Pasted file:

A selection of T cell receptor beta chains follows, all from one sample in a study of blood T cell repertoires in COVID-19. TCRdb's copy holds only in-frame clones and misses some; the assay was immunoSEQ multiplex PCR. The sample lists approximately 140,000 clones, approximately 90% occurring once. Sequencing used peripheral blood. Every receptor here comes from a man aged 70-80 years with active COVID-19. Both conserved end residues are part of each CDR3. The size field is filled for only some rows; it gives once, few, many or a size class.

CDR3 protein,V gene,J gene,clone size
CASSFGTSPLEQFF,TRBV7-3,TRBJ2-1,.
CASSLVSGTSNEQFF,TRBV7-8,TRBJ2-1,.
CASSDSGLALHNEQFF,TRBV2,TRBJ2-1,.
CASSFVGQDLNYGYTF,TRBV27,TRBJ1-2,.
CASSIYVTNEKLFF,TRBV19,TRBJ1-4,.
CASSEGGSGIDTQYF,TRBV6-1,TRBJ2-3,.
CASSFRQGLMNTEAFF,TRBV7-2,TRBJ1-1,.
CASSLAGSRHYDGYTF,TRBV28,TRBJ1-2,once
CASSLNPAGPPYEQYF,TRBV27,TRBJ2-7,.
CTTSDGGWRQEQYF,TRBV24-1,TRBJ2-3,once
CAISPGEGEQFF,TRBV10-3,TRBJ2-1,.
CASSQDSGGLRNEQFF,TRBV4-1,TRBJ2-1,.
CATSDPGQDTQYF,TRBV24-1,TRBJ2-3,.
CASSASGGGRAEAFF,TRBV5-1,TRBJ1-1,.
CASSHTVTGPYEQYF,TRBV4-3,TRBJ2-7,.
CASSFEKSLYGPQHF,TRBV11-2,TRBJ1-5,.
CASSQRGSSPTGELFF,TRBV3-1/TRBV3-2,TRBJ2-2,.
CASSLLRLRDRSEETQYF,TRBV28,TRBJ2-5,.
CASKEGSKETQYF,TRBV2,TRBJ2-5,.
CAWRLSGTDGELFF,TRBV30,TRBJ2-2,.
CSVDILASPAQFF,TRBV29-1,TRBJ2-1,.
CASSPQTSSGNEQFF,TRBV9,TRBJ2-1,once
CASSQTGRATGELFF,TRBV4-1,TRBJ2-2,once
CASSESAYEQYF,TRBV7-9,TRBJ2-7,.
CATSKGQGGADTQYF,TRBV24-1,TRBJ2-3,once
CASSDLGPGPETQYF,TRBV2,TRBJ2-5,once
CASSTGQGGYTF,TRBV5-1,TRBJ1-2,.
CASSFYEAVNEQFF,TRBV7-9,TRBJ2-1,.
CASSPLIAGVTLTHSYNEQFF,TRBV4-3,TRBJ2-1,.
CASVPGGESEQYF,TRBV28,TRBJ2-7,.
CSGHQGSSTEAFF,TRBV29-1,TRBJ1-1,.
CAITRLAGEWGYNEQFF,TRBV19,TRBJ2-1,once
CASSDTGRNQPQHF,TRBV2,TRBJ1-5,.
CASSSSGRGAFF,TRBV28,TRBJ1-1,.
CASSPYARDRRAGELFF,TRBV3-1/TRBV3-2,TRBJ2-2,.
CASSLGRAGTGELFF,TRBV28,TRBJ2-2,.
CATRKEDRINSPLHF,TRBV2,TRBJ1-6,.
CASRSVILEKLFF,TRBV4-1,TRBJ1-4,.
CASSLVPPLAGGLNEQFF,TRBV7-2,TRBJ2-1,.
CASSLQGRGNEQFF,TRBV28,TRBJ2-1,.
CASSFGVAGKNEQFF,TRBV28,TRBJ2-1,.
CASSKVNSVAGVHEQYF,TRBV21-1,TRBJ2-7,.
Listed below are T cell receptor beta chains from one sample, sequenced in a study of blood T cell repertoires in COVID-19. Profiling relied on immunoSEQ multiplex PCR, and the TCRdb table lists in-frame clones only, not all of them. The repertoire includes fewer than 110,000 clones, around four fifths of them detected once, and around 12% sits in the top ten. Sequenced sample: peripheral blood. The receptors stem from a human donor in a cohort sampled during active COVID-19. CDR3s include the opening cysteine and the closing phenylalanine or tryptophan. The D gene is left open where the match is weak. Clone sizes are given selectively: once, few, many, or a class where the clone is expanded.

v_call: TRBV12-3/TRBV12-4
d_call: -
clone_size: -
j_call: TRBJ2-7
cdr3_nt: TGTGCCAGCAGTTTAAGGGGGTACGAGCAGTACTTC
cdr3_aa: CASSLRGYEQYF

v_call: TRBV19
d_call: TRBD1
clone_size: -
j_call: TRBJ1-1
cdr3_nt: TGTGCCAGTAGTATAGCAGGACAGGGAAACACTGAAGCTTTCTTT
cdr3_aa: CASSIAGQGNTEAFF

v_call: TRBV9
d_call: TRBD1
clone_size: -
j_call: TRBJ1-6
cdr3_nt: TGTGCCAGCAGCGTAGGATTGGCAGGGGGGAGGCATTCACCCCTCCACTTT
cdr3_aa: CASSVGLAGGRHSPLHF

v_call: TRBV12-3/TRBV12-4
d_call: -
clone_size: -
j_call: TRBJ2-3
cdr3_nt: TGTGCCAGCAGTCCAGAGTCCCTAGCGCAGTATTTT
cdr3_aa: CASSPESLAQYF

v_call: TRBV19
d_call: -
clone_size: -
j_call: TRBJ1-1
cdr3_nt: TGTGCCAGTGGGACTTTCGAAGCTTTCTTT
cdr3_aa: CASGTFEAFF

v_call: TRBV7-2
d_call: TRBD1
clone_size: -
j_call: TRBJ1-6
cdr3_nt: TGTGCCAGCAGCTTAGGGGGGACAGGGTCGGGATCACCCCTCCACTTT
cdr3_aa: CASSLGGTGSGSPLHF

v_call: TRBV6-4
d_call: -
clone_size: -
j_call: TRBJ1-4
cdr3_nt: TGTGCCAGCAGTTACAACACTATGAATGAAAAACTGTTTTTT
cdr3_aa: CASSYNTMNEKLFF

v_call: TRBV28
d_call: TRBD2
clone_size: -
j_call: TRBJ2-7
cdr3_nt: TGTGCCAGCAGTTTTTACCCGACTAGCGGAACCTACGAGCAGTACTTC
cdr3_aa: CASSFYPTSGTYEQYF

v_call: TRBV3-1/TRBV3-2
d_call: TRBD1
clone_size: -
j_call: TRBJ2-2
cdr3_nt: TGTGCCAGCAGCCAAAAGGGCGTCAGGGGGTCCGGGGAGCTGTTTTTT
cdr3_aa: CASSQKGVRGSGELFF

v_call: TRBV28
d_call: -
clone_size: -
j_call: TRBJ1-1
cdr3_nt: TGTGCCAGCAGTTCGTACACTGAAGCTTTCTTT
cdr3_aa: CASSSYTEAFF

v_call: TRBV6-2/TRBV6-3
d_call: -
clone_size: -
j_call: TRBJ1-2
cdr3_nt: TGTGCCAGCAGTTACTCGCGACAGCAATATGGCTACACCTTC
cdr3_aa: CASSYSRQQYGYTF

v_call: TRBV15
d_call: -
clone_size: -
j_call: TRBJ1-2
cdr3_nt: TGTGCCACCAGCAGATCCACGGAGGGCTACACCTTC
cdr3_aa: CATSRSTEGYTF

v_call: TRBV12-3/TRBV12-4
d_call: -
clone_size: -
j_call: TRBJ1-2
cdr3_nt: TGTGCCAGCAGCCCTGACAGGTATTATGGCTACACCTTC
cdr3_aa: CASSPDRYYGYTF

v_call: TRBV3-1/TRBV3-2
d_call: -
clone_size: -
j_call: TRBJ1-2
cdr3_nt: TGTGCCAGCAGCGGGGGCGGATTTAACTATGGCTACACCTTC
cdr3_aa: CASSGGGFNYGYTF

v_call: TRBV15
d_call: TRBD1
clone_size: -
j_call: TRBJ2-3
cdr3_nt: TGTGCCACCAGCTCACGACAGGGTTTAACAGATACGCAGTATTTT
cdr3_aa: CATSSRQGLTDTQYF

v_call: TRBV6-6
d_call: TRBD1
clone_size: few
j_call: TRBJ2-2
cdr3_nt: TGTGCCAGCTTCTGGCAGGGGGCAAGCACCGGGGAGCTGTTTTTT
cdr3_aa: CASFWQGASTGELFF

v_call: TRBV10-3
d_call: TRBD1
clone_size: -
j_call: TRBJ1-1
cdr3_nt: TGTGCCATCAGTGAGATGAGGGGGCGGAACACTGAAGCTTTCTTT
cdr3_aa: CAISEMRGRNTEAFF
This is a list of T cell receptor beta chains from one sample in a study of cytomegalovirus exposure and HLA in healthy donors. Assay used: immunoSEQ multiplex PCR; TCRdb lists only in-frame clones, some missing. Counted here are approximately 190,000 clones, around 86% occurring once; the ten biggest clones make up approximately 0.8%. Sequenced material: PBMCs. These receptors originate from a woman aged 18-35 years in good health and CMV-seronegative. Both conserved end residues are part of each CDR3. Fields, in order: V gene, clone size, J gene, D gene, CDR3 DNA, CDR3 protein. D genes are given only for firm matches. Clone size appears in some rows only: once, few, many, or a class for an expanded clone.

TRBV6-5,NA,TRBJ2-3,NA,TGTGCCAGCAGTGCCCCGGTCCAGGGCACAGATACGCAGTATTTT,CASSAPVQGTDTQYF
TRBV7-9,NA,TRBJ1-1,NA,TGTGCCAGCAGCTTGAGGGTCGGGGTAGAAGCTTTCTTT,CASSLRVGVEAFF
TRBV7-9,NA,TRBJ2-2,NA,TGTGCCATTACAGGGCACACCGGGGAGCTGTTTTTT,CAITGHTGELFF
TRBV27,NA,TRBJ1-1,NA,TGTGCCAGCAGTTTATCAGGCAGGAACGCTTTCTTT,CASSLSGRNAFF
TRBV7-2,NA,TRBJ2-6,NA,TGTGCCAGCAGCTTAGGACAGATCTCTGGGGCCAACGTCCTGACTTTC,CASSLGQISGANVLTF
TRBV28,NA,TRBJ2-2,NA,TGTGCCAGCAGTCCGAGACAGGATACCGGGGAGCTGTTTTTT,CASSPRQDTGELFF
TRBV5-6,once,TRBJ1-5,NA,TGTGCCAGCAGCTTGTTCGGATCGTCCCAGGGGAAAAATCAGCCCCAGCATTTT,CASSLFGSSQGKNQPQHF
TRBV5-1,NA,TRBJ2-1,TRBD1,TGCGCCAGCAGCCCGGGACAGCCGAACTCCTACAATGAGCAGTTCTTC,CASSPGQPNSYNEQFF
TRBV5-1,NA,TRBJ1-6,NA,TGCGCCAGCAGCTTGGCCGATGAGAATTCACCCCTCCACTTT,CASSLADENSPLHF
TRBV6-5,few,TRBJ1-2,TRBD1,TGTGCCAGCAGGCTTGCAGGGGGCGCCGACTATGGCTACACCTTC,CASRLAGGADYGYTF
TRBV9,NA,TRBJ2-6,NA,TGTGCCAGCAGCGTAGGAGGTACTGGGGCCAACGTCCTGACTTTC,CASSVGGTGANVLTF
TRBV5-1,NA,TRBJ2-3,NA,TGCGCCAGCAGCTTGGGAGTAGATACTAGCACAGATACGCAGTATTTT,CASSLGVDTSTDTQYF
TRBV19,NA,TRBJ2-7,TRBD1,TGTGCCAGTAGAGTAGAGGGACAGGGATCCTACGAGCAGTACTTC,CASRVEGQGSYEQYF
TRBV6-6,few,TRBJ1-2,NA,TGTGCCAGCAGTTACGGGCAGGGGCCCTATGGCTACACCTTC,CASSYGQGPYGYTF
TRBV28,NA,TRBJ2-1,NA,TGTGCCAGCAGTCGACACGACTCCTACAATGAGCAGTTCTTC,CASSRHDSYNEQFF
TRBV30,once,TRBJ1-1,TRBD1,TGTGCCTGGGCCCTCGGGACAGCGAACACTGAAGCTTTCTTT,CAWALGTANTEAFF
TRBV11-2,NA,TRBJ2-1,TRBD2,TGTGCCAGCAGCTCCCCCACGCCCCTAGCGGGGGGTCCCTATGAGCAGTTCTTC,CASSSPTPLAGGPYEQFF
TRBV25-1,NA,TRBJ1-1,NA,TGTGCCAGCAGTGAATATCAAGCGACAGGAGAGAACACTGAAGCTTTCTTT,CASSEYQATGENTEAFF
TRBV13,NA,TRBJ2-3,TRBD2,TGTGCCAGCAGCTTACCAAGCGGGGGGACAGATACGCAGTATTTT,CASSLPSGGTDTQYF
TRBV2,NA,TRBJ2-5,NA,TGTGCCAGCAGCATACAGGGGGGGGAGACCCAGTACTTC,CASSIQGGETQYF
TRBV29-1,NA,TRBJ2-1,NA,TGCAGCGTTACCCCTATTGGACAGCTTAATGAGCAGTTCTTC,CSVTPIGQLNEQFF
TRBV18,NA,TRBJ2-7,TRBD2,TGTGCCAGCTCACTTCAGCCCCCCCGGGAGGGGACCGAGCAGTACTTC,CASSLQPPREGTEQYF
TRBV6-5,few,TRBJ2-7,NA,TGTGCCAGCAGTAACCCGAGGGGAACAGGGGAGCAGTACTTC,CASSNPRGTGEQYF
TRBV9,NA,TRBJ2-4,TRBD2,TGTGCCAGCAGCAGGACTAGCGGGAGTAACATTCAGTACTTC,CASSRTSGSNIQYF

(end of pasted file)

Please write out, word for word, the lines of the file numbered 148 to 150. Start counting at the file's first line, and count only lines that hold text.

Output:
This is a list of T cell receptor beta chains from one sample in a study of cytomegalovirus exposure and HLA in healthy donors. Assay used: immunoSEQ multiplex PCR; TCRdb lists only in-frame clones, some missing. Counted here are approximately 190,000 clones, around 86% occurring once; the ten biggest clones make up approximately 0.8%. Sequenced material: PBMCs. These receptors originate from a woman aged 18-35 years in good health and CMV-seronegative. Both conserved end residues are part of each CDR3. Fields, in order: V gene, clone size, J gene, D gene, CDR3 DNA, CDR3 protein. D genes are given only for firm matches. Clone size appears in some rows only: once, few, many, or a class for an expanded clone.

TRBV6-5,NA,TRBJ2-3,NA,TGTGCCAGCAGTGCCCCGGTCCAGGGCACAGATACGCAGTATTTT,CASSAPVQGTDTQYF
TRBV7-9,NA,TRBJ1-1,NA,TGTGCCAGCAGCTTGAGGGTCGGGGTAGAAGCTTTCTTT,CASSLRVGVEAFF